Once smoking bore the cachet of cool, elegance and sporting. Viewing the adverts of half a century ago they are so utterly laughable that it strains one’s credulity to believe that adverts would tout smoking as an elixir. Yet they did. Much like latter day adverts proclaiming miracle cures for obesity, their continued message is believed when manufacturers and human belief coincide.
Main picture: Amongst the many supposed benefits of smoking was weight loss
Last year I had to make 26 airflights in the space of 3 months to Pietermaritzburg. As this is a small airport, the planes are usually small & some even minute. Most flights do not experience too much turbulence but one of them was extremely bumpy the whole way, dropping by hundreds of metres as it hit an air pocket. I was happy to forego the inflight snacks but I had one hour to contemplate the what-ifs and attendant dangers of airflight.
Falling out of the sky may well be most passengers’ worst nightmare when they board a plane. Perhaps a detachable cabin is an elegant solution to this problem. It would certainly reassure many passengers that their chances of survival are enhanced over the crash-into-the-ground option currently in vogue.
Main picture: Parachuting gently to earth instead of the crash-into-the-ground option currently in vogue
A week ago my blog “Landing without an Elevator or Rudder” showcased a South African example of a miraculous escape when an airforce Dakota was almost downed by a Soviet SAM-7 anti-aircraft missile. This week’s example relates to a US Airforce B-17 Bomber which had accidently been rammed by a German fighter over Tunis harbour. To say that their air crews changes of survival were negligible is an understatement. Yet they did.
This is their story.
Main picture: A crippled B-17
An aphorism that I strenuously advocate is that animals should be free. That is why I am averse to zoos and even caged birds. Like humans, all animals have certain rights and one of those is freedom. Amongst others is that they must be able to feel real grass under their feet and not to be confined in the animal equivalent of “solitary confinement.”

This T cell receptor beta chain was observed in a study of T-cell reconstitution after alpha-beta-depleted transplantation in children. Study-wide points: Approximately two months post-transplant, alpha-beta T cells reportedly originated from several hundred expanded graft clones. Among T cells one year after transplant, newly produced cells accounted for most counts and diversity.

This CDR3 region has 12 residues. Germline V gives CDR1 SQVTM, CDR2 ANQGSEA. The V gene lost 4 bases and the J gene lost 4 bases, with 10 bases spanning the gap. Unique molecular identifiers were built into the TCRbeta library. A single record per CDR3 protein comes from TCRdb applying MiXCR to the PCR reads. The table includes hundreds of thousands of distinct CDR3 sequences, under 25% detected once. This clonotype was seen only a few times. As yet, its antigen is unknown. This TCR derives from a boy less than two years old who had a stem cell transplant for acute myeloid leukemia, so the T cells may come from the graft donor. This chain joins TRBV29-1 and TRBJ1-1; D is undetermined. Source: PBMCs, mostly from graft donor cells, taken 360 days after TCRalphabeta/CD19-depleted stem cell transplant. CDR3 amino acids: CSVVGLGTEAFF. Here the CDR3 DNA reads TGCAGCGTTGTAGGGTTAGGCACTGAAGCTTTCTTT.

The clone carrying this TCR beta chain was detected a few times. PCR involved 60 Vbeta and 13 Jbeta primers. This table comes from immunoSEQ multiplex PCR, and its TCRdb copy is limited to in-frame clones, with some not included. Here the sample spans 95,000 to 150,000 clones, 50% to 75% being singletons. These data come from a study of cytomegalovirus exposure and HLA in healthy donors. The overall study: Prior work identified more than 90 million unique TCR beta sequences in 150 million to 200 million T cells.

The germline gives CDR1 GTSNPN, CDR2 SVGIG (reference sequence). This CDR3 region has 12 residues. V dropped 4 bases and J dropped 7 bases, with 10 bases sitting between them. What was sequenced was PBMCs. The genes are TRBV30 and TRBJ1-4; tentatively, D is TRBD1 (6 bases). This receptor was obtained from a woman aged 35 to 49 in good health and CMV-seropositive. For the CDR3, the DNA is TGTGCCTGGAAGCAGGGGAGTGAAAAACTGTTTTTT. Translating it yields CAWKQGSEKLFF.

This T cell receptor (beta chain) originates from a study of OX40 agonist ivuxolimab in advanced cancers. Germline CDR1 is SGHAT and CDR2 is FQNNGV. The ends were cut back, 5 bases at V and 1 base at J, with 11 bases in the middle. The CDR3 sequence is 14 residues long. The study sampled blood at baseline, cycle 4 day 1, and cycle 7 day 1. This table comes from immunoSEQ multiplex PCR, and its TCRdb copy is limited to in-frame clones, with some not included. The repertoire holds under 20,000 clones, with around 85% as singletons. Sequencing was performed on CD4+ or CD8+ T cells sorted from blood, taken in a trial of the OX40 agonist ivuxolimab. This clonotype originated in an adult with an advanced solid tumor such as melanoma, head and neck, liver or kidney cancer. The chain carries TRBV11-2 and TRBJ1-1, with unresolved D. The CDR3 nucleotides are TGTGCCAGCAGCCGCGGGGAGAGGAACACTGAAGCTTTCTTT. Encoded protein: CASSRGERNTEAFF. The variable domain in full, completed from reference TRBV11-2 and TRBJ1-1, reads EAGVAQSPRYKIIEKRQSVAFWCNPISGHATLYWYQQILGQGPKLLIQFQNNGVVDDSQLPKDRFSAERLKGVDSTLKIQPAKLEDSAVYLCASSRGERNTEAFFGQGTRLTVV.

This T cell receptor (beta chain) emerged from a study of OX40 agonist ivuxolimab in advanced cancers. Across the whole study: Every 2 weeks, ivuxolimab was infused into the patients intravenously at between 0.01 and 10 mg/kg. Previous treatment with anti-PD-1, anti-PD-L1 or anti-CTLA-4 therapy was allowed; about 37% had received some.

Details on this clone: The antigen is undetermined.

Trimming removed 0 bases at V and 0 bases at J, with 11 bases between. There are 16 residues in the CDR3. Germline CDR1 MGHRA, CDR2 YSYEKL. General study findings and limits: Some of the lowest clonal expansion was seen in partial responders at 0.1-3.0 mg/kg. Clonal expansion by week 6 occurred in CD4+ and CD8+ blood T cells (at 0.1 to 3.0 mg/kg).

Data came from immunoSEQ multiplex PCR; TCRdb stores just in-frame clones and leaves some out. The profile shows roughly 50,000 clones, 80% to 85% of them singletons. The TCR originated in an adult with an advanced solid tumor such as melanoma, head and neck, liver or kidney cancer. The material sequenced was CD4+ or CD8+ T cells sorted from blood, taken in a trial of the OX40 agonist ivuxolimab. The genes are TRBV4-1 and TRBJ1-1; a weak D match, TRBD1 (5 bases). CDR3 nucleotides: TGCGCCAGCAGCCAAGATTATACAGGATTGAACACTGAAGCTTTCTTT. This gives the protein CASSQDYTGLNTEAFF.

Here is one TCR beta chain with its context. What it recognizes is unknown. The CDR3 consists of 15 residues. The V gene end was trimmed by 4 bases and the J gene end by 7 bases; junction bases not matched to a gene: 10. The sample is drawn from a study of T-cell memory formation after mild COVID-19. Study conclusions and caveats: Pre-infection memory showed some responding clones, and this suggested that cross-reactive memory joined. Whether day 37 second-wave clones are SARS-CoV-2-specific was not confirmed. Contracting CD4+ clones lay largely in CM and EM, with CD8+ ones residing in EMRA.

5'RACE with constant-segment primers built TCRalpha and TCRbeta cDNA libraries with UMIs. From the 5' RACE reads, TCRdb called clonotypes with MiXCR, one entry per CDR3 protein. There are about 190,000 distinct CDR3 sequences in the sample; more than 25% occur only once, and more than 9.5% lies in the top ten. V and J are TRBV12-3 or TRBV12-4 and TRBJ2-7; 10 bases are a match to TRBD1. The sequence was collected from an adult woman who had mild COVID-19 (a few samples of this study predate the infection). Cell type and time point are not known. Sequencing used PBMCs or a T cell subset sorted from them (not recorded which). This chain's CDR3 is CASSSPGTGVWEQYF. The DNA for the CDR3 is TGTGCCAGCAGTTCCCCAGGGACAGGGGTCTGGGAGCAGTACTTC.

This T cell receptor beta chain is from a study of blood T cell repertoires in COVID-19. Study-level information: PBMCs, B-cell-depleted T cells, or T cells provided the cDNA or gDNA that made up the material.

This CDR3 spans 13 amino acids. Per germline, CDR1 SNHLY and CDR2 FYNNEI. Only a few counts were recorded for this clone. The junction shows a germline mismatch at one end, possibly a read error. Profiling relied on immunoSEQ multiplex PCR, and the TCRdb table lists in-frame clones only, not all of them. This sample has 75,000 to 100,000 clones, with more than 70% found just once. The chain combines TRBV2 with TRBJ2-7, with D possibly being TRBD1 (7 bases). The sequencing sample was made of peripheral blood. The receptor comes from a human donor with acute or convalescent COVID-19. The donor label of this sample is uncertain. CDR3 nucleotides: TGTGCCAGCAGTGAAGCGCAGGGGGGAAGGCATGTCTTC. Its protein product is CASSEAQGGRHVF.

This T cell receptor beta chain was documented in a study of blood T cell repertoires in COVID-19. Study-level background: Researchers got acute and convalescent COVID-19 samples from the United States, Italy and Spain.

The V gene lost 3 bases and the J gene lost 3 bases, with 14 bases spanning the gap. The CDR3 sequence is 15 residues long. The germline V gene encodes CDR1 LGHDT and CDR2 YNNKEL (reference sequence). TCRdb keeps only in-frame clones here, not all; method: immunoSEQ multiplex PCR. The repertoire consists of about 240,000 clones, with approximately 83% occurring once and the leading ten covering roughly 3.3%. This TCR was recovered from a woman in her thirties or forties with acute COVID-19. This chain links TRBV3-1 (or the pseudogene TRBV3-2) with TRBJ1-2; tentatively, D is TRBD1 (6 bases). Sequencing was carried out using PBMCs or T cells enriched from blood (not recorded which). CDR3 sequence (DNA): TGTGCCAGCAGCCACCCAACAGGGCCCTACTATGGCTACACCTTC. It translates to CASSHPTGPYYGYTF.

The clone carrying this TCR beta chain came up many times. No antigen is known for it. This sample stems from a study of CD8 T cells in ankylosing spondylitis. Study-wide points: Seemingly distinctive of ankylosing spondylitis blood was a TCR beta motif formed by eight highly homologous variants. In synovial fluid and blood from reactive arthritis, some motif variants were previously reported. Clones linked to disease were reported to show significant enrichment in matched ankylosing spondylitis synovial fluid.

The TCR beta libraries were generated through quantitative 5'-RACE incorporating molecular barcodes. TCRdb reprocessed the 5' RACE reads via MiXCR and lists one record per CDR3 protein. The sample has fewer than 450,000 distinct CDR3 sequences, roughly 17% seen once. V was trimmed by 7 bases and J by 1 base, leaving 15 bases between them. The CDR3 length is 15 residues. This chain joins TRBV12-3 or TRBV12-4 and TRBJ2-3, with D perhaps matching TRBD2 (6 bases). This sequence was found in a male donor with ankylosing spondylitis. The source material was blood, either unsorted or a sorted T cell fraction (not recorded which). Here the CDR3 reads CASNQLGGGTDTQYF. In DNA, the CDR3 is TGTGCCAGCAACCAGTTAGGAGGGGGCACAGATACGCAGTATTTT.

Main picture: Rusty, the dog, that was chained to a fence for over 10 years
Imagine an unmarried mother even half a century ago. Her lot was wretched. Judged within the narrow conservative confines of morality of that epoch, they were castigated, vilified and ostracised. According to the prevailing prudish norms they were no better than sluts or prostitutes. Since then a seminal shift in attitudes has transpired in this regard. Within the past two decades even homosexuality has been legalised. What remaining elements of immorality have yet to be challenged and vanquished?
Main picture: Martin L. Lambert married conjoined twin Violet Hilton but not her sister Daisy
Like everything else, language also changes. It is a constant process. Nevertheless it performs a utilitarian purpose in allowing one to communicate succinctly and comprehensibly with another person. This fact is even more crucial when one or both of the parties to a conversation are conversing in English as a second language. Why should we be concerned? What is the future of English? Continue reading